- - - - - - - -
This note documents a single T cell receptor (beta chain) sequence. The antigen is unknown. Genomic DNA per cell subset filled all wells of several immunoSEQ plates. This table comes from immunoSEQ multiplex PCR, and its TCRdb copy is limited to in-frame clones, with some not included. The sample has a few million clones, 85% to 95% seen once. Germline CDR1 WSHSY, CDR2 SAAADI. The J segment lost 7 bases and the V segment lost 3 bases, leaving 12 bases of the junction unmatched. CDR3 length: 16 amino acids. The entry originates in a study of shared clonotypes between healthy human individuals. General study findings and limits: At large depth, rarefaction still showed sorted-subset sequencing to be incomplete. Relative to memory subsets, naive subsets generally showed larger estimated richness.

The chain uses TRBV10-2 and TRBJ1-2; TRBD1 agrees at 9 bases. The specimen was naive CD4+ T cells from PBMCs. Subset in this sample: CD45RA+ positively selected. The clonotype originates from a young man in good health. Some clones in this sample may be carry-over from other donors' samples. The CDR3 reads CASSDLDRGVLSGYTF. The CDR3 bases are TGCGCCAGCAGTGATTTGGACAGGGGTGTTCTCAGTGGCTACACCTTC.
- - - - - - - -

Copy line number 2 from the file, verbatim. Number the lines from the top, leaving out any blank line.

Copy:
The chain uses TRBV10-2 and TRBJ1-2; TRBD1 agrees at 9 bases. The specimen was naive CD4+ T cells from PBMCs. Subset in this sample: CD45RA+ positively selected. The clonotype originates from a young man in good health. Some clones in this sample may be carry-over from other donors' samples. The CDR3 reads CASSDLDRGVLSGYTF. The CDR3 bases are TGCGCCAGCAGTGATTTGGACAGGGGTGTTCTCAGTGGCTACACCTTC.